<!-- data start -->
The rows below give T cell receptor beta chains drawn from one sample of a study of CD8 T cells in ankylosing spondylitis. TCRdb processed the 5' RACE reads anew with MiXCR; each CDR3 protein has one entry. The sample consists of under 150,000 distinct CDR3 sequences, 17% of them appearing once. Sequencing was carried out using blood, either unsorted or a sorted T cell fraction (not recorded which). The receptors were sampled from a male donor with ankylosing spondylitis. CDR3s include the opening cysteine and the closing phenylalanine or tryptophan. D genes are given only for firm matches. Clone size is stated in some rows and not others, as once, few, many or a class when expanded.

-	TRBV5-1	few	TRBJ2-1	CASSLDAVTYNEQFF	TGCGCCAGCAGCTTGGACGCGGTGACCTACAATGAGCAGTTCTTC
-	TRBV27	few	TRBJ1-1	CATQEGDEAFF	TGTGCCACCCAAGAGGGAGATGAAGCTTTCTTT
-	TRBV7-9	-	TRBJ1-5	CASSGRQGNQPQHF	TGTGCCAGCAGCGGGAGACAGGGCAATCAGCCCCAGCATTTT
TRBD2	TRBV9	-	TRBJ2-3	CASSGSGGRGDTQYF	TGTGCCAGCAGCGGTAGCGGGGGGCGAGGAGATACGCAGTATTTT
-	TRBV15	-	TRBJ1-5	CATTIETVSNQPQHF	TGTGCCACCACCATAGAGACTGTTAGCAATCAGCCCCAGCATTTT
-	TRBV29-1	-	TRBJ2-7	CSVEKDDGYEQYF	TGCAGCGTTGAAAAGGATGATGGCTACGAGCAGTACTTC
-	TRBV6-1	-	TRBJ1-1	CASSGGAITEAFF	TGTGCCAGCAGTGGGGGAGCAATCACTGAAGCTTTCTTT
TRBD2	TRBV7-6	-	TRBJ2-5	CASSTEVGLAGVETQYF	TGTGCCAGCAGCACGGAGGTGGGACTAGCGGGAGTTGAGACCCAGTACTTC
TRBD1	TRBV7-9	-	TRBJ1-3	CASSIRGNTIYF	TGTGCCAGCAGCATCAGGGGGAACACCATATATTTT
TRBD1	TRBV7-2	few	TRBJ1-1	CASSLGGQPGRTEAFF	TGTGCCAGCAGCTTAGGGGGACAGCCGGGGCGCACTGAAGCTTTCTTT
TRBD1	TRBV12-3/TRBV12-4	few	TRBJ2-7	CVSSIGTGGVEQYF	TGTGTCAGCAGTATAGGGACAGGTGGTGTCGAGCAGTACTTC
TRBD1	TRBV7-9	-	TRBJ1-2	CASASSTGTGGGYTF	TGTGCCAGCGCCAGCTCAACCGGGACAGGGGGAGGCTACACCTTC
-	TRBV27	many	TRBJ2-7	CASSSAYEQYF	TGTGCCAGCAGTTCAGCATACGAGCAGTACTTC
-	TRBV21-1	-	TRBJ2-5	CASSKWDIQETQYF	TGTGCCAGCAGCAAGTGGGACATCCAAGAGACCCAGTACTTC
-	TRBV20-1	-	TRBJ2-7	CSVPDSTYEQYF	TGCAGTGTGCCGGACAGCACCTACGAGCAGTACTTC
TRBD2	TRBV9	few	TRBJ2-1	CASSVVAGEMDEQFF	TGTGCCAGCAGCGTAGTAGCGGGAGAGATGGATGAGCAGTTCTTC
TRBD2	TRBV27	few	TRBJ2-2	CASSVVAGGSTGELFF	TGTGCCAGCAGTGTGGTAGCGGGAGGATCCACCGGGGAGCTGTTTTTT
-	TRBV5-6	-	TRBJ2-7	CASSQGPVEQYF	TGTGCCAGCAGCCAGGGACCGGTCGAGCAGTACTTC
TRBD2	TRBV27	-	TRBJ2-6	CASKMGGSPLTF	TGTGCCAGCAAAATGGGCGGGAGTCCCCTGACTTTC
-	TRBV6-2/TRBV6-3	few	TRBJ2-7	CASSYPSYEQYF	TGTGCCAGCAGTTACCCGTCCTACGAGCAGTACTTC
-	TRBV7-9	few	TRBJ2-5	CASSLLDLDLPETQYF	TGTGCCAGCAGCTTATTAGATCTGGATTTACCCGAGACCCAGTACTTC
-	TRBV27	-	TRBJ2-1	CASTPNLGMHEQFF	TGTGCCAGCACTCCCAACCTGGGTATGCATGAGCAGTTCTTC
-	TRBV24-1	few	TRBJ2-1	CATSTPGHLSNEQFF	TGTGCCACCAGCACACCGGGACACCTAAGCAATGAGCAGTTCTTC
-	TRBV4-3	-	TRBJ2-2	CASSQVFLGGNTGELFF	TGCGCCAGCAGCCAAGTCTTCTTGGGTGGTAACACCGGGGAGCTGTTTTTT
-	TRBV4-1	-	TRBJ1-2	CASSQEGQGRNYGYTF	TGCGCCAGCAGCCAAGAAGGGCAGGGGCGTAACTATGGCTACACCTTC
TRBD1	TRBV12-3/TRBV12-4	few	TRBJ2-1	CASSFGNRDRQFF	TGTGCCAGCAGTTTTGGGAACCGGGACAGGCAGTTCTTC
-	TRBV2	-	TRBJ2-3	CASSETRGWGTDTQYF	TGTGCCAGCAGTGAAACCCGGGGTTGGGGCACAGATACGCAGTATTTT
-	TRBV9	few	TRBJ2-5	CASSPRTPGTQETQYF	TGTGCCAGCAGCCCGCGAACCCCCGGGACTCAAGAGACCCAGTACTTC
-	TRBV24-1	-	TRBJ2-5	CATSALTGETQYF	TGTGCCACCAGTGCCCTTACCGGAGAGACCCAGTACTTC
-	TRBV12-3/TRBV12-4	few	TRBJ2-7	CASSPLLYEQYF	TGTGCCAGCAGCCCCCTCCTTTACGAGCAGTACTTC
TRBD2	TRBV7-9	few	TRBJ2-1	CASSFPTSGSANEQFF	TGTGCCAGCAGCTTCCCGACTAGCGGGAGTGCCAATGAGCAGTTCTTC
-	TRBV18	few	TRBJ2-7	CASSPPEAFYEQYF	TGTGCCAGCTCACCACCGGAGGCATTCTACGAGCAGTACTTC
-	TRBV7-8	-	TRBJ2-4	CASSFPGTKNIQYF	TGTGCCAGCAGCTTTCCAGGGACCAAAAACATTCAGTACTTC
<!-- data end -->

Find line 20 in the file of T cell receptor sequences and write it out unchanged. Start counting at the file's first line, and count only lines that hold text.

TRBD2	TRBV27	-	TRBJ2-6	CASKMGGSPLTF	TGTGCCAGCAAAATGGGCGGGAGTCCCCTGACTTTC